High School Math

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Friday, January 28, 2005

Gregorian Calendar


The calendar currently in worldwide use is the Gregorian Calendar. It has a year of length 365.2425 days. The Gregorian calendar is a modification of the Julian calendar in which leap years are omitted in years divisible by 100 but not divisible by 400. By this rule, the year 1900 was not a leap year (1900 is divisible by 100 and not divisible by 400), but the year 2000 was a leap year (2000 is divisible by 400). This gives an exact number of weeks per 400-year cycle.

The Julian calendar was replaced by the Gregorian Calendar in 1582. Pope Gregory XIII decreed that the day after October 4, 1582 would be October 15, 1582, the Catholic countries of France, Spain, Portugal, and Italy complied. Various Catholic German countries (Germany was not yet unified), Belgium, the Netherlands, and Switzerland followed suit within a year or two, and Hungary followed in 1587.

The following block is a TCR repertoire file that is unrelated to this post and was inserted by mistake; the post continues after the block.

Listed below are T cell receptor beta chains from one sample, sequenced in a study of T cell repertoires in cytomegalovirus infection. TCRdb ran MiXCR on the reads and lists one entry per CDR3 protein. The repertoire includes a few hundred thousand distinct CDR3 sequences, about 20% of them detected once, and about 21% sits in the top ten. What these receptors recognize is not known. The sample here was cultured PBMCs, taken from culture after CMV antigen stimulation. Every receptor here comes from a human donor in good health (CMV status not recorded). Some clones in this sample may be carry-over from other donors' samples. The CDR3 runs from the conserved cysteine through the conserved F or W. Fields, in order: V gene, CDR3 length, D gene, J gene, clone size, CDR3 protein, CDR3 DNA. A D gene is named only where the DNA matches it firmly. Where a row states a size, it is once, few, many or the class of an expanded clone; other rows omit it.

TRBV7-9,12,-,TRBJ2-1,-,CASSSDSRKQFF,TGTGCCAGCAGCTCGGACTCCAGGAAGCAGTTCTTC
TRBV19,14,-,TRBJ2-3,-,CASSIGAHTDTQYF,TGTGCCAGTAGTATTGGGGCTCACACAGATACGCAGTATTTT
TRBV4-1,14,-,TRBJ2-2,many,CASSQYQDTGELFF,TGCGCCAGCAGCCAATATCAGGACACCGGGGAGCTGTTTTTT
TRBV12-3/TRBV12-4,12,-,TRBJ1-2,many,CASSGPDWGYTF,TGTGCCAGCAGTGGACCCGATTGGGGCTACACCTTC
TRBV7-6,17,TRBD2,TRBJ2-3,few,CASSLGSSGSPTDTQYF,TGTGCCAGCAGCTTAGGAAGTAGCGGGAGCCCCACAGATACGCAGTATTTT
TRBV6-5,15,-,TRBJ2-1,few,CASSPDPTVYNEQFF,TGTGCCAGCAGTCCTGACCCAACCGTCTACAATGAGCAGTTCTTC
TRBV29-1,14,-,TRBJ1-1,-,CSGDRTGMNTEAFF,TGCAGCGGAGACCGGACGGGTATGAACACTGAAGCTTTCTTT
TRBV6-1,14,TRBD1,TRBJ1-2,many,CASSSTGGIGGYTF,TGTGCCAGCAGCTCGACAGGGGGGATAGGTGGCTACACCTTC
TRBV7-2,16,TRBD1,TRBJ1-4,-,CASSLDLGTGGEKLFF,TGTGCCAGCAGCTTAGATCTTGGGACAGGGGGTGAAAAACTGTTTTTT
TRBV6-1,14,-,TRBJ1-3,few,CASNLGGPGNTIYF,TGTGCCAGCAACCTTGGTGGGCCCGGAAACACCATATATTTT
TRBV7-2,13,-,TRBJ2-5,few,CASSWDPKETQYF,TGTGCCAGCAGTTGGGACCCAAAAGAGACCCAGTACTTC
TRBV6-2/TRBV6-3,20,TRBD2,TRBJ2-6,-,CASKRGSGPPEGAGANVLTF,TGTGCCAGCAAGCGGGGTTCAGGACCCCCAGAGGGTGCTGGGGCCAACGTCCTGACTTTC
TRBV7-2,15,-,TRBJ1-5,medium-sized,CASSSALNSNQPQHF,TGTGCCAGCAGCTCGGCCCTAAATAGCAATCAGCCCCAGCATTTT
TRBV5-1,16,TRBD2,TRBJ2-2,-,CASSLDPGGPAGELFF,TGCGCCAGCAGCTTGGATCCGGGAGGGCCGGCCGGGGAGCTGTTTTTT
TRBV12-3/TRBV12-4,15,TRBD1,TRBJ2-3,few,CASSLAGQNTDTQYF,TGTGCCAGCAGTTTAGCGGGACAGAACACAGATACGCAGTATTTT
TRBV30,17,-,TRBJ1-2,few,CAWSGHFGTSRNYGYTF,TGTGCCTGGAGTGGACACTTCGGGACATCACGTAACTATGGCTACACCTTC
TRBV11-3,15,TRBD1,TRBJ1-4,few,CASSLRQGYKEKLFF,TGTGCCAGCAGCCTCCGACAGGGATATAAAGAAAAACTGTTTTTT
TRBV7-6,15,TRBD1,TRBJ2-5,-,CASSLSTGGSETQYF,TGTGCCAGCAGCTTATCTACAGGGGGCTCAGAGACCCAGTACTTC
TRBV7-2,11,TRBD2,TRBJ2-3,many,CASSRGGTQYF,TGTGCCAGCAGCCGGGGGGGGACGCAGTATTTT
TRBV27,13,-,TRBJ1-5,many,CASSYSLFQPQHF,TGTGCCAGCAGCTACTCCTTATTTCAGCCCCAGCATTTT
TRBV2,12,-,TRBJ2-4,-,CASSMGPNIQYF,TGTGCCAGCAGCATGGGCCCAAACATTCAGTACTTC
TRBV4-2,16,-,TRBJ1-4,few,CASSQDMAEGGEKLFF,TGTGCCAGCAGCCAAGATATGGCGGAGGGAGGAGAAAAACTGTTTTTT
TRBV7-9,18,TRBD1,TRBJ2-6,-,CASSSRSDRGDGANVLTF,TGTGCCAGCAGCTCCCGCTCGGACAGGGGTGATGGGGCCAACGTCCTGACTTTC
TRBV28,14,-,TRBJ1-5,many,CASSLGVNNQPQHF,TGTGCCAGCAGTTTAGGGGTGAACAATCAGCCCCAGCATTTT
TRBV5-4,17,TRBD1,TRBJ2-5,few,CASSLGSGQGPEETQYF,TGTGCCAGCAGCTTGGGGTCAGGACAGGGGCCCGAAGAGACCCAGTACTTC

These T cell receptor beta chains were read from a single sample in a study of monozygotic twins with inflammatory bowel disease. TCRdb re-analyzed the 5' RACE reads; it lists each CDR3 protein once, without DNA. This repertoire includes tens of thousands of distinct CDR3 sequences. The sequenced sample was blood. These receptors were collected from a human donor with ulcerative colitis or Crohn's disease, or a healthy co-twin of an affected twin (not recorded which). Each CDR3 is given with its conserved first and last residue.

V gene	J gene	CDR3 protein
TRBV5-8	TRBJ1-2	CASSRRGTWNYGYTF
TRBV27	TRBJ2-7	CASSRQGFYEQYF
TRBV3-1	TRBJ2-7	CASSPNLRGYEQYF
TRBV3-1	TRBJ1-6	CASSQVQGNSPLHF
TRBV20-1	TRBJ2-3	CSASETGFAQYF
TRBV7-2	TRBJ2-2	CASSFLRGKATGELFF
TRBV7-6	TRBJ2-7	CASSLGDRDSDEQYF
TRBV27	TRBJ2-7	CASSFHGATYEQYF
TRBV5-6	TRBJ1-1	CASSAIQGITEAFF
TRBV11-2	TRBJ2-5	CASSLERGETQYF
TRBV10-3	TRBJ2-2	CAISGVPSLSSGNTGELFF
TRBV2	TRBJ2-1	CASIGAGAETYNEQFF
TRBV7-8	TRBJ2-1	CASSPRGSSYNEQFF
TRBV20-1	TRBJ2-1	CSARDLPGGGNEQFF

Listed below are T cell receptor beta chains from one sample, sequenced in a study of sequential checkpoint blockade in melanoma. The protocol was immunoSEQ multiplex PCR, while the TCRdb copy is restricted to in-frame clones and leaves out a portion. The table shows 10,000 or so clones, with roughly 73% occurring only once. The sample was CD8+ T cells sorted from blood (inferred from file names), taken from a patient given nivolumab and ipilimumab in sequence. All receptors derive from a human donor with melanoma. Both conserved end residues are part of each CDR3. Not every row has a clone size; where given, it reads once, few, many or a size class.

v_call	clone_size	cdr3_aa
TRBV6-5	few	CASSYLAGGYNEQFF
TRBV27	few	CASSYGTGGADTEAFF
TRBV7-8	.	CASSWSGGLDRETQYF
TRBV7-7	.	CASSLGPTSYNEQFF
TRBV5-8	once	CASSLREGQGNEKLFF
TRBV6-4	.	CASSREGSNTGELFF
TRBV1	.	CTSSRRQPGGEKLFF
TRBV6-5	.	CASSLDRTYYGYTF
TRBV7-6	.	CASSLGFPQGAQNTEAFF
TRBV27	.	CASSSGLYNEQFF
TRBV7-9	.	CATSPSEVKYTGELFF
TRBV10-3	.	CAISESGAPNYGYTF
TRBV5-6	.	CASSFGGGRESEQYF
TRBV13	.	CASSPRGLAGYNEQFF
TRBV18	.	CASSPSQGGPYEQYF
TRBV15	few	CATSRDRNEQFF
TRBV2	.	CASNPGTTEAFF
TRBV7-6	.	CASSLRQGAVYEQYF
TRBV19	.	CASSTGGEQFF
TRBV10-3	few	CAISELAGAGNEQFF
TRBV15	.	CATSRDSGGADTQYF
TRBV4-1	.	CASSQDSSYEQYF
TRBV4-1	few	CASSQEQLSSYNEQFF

Because of the Pope's decree, the reform of the Julian calendar came to be known as the Gregorian calendar. However, the rest of Europe did not follow suit for more than a century. The Protestant German countries adopted the Gregorian reform in 1700. By this time, the calendar trailed the seasons by 11 days. England (and the American colonies) finally followed suit in 1752, and Wednesday, September 2, 1752 was immediately followed by Thursday, September 14, 1752.

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